David Lennon is an award-winning columnist and author who has been a staff writer at Newsday since 1991.
The Yankees used to have a special once-a-year celebration unique to their unmatched history. It was called Old-Timers' Day, and with 27 world championships to draw from, no other franchise in baseball could throw a party that came close.
This season, however, the Yankees essentially will have five Old-Timers' Days, a stretch that began Sunday night with a pregame ceremony to retire Bernie Williams' No. 51. Regardless of how you may feel about the recent traffic jam in Monument Park, this was nice for Bernie, a key piece to the Yankees' dynasty and, coming from someone who covered him, a great guy, too.
But with all this looking backward and so much emphasis on the glory days, how are the Yankees ever supposed to move on? It's like reliving a breakup with your high school sweetheart each month, every year, knowing that the relationship you're currently in isn't as good and never will be.
Joe Torre, manager of four championship teams from 1996-2000, returned to the Bronx for Bernie's day and probably said it best. Torre lost his job because, eventually, he couldn't duplicate his own inimitable success. But what made that dynasty great?
"It was a magical group," Torre said, "that never took time to admire what it had accomplished."
That's the critical component here. The relentless pursuit, the hunger, the grind. The belief that the best World Series is always the next one. Torre couldn't say enough about this trait, the driving force -- along with a hefty dose of homegrown talent.
The flag-bearers for those championships, the Core Four, all showed up Sunday for Bernie. Derek Jeter, who had not been seen in the Bronx since his walk-off single last September, got the loudest ovation, followed soon after by "De-rek Je-ter" chants. If you closed your eyes, it felt like 2014 again.
Problem is, last season really wasn't much fun. Aside from Jeter's farewell tour, which was a welcome distraction, the Yankees missed the playoffs for a second straight year. Saying goodbye to an icon made an 84-win season (and finishing 12 games out) go down more easily.
Along the way, the Yankees minted plaques for Tino Martinez, Paul O'Neill and Goose Gossage. They also retired Torre's No. 6 after his July induction into the Hall of Fame.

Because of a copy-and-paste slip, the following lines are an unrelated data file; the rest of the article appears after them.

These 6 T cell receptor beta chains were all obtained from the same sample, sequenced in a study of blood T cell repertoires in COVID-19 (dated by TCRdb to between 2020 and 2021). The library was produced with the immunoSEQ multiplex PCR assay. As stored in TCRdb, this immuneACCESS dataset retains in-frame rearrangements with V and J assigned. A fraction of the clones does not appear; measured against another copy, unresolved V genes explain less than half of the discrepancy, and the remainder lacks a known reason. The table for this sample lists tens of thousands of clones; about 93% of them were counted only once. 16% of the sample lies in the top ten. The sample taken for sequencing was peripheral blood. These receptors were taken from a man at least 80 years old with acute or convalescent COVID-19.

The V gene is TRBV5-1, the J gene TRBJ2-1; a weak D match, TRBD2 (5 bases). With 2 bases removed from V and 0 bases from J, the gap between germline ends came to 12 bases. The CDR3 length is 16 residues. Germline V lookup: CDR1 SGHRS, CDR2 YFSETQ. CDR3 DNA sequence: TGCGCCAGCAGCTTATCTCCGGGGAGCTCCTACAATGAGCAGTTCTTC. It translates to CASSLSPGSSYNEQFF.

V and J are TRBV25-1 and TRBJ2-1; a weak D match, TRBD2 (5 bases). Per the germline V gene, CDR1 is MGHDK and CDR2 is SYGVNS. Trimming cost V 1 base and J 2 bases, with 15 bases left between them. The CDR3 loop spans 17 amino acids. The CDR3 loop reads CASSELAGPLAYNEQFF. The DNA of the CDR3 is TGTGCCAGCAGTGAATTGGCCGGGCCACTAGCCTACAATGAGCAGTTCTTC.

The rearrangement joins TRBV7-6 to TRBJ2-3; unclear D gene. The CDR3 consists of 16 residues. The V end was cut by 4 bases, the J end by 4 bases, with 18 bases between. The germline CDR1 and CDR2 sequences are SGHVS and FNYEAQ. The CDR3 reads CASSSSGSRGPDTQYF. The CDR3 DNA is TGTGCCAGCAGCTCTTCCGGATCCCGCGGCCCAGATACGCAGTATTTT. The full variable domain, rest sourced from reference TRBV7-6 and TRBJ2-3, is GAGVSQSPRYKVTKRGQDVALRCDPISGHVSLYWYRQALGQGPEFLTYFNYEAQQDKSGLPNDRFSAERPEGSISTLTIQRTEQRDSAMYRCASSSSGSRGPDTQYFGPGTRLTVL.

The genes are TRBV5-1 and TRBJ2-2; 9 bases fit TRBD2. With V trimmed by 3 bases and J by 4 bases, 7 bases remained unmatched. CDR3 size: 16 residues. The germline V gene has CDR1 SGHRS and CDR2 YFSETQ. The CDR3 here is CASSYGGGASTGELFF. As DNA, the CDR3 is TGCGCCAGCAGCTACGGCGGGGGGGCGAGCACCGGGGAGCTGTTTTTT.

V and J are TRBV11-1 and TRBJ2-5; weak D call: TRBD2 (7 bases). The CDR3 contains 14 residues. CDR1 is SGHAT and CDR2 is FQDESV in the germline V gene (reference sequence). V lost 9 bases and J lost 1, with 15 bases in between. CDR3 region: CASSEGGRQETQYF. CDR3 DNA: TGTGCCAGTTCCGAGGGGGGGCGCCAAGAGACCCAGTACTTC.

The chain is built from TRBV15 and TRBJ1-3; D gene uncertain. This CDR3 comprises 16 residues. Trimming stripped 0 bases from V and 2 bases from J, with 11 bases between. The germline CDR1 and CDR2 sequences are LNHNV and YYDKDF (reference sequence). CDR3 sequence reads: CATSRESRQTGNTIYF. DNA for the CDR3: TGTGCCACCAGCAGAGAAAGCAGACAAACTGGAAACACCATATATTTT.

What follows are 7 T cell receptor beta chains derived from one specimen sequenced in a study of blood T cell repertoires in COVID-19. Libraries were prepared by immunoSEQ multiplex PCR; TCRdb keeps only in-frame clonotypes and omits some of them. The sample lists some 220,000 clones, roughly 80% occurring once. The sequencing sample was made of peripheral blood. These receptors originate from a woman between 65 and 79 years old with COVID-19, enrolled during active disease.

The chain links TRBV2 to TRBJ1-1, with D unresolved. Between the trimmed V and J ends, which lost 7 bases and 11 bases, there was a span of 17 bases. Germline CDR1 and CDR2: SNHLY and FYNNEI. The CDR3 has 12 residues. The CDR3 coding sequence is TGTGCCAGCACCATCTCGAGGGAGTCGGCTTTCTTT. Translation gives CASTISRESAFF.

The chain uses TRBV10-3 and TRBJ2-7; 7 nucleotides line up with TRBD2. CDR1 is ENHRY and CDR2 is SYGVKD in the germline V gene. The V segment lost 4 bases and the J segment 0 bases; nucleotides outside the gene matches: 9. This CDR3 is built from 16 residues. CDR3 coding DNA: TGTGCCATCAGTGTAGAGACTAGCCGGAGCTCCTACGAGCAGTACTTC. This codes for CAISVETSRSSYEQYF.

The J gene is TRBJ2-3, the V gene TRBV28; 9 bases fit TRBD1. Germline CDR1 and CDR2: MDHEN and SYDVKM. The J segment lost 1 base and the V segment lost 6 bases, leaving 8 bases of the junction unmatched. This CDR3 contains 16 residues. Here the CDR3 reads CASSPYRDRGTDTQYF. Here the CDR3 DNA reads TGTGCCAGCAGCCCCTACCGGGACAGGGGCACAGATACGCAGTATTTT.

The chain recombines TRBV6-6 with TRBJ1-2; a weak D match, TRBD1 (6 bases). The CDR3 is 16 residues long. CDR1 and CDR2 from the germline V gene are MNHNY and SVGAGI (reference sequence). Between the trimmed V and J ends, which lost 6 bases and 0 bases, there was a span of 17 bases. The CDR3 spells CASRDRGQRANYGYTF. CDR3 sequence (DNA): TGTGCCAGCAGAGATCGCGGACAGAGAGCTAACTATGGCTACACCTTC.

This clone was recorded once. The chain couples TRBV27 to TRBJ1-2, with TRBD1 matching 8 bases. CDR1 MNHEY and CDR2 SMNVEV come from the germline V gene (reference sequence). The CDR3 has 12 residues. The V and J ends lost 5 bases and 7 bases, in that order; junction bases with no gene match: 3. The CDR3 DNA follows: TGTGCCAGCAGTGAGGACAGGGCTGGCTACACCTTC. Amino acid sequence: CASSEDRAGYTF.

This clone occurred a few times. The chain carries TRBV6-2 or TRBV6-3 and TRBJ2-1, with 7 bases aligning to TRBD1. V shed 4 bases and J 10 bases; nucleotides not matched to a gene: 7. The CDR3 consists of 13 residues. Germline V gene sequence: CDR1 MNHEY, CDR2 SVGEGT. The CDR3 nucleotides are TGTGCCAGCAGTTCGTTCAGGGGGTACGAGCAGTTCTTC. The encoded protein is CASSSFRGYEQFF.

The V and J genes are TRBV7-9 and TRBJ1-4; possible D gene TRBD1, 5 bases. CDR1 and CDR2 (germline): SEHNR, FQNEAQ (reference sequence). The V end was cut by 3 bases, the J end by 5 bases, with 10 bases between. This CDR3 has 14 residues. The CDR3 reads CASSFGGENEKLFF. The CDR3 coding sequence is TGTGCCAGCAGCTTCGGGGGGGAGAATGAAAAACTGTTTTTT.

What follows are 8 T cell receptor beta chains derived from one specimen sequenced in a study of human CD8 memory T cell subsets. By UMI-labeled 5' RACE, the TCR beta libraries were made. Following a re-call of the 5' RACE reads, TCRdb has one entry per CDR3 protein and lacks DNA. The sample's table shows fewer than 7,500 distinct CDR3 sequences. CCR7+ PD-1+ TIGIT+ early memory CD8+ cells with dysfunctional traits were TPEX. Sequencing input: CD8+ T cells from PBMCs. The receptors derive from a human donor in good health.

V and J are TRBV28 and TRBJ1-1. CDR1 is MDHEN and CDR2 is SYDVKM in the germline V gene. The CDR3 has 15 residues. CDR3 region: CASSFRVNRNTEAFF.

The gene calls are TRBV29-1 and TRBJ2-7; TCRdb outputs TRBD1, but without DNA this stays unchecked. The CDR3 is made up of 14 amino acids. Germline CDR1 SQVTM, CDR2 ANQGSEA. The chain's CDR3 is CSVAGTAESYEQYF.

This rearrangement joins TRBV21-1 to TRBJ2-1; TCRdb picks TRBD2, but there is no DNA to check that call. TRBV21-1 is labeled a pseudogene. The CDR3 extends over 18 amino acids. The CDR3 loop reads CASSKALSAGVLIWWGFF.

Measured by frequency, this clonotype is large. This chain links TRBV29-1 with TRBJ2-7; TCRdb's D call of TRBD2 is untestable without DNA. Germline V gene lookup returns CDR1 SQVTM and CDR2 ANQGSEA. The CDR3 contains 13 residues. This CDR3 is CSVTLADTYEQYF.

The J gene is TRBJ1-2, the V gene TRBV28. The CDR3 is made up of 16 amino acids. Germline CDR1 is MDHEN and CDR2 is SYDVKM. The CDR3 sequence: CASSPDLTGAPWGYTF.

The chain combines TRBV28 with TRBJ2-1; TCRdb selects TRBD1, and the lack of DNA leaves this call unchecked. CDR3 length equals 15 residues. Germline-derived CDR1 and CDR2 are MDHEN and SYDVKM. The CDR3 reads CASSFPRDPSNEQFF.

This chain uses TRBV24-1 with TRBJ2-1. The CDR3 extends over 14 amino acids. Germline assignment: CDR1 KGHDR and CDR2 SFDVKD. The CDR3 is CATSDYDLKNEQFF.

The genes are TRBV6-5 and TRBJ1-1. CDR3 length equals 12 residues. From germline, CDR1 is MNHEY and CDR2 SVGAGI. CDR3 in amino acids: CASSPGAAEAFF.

The Yankees' tributes for this season include Willie Randolph, Jorge Posada and Andy Pettitte.Those will be fun days. Near sellout crowds, like the one for Williams Sunday, with the feel of a family reunion.
Seeing those favorite players return, and stirring those old emotions from '96 or '98, can transform an otherwise ordinary game into a memorable event.
But to the people who now occupy the clubhouse, the game is what's most important. The Yankees had lost nine of 10 heading into Bernie Williams Night and looked awful doing it.
If that wasn't bad enough, their opening act Sunday was a parade of many of the franchise's most decorated players -- before the stage was turned over to a mercenary roster in search of an identity.
What the current Yankees are experiencing is separation anxiety. With an uncertain, unremarkable future ahead, they can't seem to let go of the past. Hanging a new plaque every once in a while is a worthy hat-tip to the glory days. But too much of a good thing can be suffocating for the 2015 Yankees, even for Joe Girardi, who has the unique perspective of both playing with and managing those icons.
"I think it kind of went to pasture when Derek left," Girardi said, "because it's a whole new group of guys. There's guys that were there in the clubhouse who were part of the 2009 championship. But when the Yankees are talked about, they're talked about from the late '90s and early 2000s. And that group of players is gone. So this group needs to start something themselves."
But the reality is, there will never be an A-Rod Day. Or plaques for CC Sabathia and Mark Teixeira. One ring isn't enough. Not in the Bronx. And far too often, the Yankees keep reminding everyone that their best days are behind them.